Monroe Among New Superstars of Southern Art
Mark Monroe, a recent graduate from the College of Fine Arts and Communication, was recognized in a recent issue of The Oxford American as one of the "100 under 100" New Superstars of Southern Art.
The magazine featured 100 most talented and up-and-coming artists in the South who paint, photograph or draw. The group was selected by art gallery directors, gallery owners, curators, critics and other artists. Monroe, 22, is one of the youngest artists in the group.
"I never thought that my efforts as an artist would be recognized this way," Monroe said. "To be a part of a group representing the first batch of southern art superstars is a huge honor."
Learn more about Monroe's artwork.
Barclay McConnell, the director of Baum Gallery, nominated Monroe for the honor.
“I felt his work was competitive with more established artists even though he was still an undergraduate student,” she said. “Mark has an ideal combination of talents including fearless artistic vision, significant skill and rigorous work ethic. He consistently impresses all who experience his art and it is easy to recognize his potential to be an enormous success in the art world.”
One of Monroe’s most recent work focuses on social media. His artwork investigates personal identity in a space where intimacy no longer exists. Monroe uses materials and processes that serve as metaphors for popular forms of Internet communication such as text messaging and social media, he explained.
“By creating interactive sculptures, I invite people to question their online relationships by highlighting the disconnection between the virtual and actual self,” he said. “By focusing on what is absent in those disembodied exchanges, my work encourages tangible relationships outside the virtual world.”
Monroe was awarded a Student Undergraduate Research Fellowship grant to fund the exhibit.
“The exhibit addresses a social concern that I have with Facebook and our identities in which we’re portraying online. In a way it kind of limits us offline in that we have to live up to this virtual identity,” he said.
The idea for the piece originated when he was at his grandfather’s funeral precession with his family. His mother took a picture of their last moments with his grandfather. She posted the picture on Facebook and that brought up a red flag for him, Monroe explained. He said he was not particularly angry with his mother but just concerned with the generation’s usage of social media.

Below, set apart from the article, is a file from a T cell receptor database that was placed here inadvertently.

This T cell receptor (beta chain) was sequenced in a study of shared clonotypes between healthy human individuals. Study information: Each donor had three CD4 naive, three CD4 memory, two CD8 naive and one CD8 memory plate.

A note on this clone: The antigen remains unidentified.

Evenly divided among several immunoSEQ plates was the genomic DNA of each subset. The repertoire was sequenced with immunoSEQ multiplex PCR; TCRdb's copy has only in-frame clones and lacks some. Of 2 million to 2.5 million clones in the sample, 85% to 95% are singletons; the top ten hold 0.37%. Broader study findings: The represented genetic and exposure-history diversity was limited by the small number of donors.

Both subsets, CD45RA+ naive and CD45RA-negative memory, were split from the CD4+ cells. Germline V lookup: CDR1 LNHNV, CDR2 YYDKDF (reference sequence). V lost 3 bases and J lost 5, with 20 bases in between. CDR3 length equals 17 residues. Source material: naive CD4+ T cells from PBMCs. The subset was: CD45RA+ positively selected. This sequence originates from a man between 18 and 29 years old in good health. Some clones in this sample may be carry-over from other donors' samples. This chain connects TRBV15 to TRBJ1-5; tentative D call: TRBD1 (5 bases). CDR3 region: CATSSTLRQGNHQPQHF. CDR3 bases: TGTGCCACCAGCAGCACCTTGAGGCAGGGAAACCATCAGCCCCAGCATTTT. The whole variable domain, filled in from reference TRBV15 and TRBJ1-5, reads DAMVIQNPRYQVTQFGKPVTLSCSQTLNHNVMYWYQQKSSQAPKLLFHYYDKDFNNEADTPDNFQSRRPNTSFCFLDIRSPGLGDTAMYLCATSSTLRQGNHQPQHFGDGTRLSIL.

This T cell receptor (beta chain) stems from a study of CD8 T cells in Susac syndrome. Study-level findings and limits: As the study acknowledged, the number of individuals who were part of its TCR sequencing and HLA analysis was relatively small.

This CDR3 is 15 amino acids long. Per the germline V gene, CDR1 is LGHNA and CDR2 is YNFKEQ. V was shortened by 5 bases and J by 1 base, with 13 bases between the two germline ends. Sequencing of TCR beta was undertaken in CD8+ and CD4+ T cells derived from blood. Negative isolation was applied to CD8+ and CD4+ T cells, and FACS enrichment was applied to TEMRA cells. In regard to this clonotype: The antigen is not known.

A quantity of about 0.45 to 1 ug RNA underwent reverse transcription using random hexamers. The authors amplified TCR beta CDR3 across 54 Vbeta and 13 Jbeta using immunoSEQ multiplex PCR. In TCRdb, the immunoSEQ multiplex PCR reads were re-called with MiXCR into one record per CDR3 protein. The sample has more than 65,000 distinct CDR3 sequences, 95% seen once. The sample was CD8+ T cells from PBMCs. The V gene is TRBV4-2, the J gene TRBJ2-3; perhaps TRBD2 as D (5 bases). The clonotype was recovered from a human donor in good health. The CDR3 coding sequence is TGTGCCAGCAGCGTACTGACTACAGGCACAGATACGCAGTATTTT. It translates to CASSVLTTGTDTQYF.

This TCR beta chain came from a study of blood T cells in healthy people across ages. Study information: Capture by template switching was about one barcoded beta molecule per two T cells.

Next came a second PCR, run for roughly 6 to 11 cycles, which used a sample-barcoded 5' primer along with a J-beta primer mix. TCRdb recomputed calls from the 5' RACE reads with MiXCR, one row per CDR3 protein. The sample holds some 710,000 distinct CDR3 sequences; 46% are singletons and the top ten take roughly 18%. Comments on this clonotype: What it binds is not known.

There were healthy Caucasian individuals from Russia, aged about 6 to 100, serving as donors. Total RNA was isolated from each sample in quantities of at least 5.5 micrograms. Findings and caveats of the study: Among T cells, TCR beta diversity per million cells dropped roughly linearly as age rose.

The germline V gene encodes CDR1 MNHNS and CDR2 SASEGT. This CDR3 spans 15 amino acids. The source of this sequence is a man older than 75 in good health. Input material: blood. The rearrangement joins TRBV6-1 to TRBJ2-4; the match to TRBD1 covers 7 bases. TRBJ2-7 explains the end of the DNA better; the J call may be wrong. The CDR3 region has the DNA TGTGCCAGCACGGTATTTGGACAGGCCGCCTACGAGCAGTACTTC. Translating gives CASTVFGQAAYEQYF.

“We need to be a little more cautious on how we use [social media],” he said. “Identity is fragile in itself.”
Sandra Luckett, mentor to Monroe and an assistant professor of art, described Monroe as a “disciplined, mature and sophisticated artist.”
“He is especially well suited to examining this specific concept because his artwork often explores human relationships, both public and private," Luckett said.
Monroe, of North Little Rock, is currently in New York participating in an art internship with world renowned sculpture artist and his personal idol Diana Al-Hadid.
Monroe’s social media exhibit is one of many to come.
“This is just the beginning for me,” he said. - Spencer Griffin
Risi Wins Top Film Award
Kimberly Risi, a recent graduate of UCA's Digital Filmmaking program, was the winner of the Charles B. Pierce Best Arkansas Film Award at the 2012 Little Rock Film Festival.
Risi won the award for her 20-minute film, "The Man in the Moon." The film is about an inmate, Dave, who is sentenced to work on the moon and finds a door where an old man, the "man in the moon," lives.
"I'm very excited about winning the award," she said. "It's a big win for the UCA film department since the crew was made up of students. I was honored to just be nominated."
“The Man in the Moon” was Risi’s Honors thesis project. She got the idea for the movie while doodling. One of her doodles was of a moon with a window in the center.
“I knew the man in the moon fable but never really thought about it until then,” she said. “Twenty-seven script drafts later and I had my story.”
The moonscape exteriors were shot in a rock quarry in Jonesboro, she said. Two additional sets were built at Stanley Russ Hall on the UCA campus. The university provided the students with equipment they needed in order to produce the film, which was completed in April.
“Over the course of the last four years, my projects have become more complex and I've become more confident in my work,” Risi said.
The films in this year’s Little Rock Film Festival were exceptional, Risi added.
“I was proud to screen with every Arkansas film this year,” she said. “Every year the line-up gets better and better. Also, nine films at the festival were UCA made, three of which were done by professors. It just shows that UCA is becoming a force to be reckoned with in the Arkansas film community.”